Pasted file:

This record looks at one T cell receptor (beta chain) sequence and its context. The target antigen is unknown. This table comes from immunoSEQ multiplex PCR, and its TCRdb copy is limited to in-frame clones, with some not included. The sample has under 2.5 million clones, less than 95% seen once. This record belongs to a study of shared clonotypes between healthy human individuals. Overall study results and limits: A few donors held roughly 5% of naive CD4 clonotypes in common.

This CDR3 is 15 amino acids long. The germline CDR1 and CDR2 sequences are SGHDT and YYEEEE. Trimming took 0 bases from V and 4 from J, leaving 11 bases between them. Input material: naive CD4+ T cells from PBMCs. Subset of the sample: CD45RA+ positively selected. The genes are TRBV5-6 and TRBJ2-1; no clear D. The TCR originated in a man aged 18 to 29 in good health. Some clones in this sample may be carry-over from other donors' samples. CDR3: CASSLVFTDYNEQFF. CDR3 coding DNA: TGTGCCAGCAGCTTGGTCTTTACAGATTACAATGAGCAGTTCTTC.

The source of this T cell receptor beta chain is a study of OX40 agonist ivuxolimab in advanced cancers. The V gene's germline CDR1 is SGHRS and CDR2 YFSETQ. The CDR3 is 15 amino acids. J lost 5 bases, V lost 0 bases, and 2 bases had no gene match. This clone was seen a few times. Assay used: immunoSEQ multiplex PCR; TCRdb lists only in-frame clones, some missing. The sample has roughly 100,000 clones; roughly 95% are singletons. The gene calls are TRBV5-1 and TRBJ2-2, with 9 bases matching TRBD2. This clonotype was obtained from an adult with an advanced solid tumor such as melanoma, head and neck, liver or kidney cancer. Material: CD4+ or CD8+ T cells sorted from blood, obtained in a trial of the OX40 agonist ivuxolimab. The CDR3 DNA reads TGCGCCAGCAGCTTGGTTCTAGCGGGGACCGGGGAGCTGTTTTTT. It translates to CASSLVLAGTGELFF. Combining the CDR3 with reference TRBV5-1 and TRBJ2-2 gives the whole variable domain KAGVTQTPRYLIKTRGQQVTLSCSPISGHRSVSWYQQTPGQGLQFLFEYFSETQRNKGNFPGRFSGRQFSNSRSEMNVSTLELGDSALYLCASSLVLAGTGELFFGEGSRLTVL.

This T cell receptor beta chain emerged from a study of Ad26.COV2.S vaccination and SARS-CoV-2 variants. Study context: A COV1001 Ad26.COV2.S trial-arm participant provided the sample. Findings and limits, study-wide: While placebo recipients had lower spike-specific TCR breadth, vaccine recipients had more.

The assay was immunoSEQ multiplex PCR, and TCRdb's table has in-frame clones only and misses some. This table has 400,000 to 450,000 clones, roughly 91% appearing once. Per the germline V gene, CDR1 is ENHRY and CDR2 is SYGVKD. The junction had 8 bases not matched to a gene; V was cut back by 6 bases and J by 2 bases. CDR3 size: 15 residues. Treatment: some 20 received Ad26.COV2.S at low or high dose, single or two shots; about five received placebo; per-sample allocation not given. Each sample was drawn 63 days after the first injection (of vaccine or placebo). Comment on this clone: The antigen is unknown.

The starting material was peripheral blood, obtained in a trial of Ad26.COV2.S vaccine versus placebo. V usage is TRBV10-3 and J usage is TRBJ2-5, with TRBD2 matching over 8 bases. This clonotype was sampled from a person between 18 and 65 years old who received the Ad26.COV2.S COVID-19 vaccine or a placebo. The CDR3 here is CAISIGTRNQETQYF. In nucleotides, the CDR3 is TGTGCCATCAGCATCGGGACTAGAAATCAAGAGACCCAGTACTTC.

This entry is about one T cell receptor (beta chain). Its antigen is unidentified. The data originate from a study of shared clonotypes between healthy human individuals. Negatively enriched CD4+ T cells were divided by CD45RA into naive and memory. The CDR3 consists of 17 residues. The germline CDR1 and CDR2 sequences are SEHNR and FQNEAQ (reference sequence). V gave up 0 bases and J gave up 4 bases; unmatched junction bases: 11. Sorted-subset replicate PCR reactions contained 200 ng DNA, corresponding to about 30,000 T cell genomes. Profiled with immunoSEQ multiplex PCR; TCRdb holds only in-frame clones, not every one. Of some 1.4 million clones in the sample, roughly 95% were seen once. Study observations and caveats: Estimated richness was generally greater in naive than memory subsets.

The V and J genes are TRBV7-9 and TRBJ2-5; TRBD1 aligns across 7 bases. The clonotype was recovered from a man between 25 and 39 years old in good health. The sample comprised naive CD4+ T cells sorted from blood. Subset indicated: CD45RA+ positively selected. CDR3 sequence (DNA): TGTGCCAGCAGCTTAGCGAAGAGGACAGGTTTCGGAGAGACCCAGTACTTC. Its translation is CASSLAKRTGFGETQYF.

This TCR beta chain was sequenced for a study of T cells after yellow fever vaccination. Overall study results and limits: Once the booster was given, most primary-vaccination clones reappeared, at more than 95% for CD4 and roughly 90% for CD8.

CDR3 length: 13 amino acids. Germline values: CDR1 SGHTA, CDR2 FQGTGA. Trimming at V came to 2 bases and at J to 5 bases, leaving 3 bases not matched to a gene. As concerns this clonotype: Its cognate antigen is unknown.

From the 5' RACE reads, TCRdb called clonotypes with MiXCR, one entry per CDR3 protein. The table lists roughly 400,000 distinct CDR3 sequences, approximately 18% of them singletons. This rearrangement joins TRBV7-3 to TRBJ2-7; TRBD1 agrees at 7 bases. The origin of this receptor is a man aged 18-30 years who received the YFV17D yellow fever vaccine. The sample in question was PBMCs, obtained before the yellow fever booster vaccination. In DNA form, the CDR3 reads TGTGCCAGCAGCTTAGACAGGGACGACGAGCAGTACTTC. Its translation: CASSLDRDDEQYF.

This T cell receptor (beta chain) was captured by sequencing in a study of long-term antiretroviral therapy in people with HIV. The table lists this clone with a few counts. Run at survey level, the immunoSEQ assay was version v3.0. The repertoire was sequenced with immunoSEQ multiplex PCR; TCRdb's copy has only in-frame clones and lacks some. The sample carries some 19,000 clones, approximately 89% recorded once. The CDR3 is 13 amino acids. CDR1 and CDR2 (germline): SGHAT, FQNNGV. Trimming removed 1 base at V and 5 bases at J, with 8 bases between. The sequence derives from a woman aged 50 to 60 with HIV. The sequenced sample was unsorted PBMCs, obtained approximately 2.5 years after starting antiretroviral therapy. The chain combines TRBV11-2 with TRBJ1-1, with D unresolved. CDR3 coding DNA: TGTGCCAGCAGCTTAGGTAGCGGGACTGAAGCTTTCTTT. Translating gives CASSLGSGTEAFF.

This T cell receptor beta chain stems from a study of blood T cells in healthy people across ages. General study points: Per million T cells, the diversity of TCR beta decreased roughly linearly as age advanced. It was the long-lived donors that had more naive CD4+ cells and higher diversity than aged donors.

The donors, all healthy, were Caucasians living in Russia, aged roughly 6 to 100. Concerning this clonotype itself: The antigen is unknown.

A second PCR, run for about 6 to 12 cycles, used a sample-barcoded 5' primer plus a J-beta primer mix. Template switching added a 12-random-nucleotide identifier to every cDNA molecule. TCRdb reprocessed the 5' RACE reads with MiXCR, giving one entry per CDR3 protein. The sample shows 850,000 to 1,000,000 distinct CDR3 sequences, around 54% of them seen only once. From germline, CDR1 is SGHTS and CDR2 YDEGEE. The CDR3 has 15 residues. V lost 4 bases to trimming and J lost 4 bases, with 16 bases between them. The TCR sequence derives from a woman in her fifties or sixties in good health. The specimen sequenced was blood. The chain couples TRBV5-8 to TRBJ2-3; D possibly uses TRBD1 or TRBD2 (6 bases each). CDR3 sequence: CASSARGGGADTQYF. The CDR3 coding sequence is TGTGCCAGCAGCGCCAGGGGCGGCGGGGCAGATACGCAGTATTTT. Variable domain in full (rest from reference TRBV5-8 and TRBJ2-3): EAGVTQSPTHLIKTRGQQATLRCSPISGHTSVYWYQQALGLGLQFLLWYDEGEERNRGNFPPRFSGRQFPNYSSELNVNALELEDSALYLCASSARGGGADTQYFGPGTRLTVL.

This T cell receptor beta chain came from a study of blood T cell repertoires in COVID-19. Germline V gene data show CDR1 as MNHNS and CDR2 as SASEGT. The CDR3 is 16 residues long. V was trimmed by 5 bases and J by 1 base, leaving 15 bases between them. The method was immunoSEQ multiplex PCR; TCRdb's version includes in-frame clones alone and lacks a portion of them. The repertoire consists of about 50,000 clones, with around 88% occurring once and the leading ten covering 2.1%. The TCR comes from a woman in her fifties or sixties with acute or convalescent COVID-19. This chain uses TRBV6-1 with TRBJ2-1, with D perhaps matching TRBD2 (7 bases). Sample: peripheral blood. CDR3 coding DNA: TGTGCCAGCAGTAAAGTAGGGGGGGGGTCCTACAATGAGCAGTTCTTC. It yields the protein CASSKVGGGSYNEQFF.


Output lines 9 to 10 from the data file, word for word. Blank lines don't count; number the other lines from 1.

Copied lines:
This TCR beta chain was sequenced for a study of T cells after yellow fever vaccination. Overall study results and limits: Once the booster was given, most primary-vaccination clones reappeared, at more than 95% for CD4 and roughly 90% for CD8.

CDR3 length: 13 amino acids. Germline values: CDR1 SGHTA, CDR2 FQGTGA. Trimming at V came to 2 bases and at J to 5 bases, leaving 3 bases not matched to a gene. As concerns this clonotype: Its cognate antigen is unknown.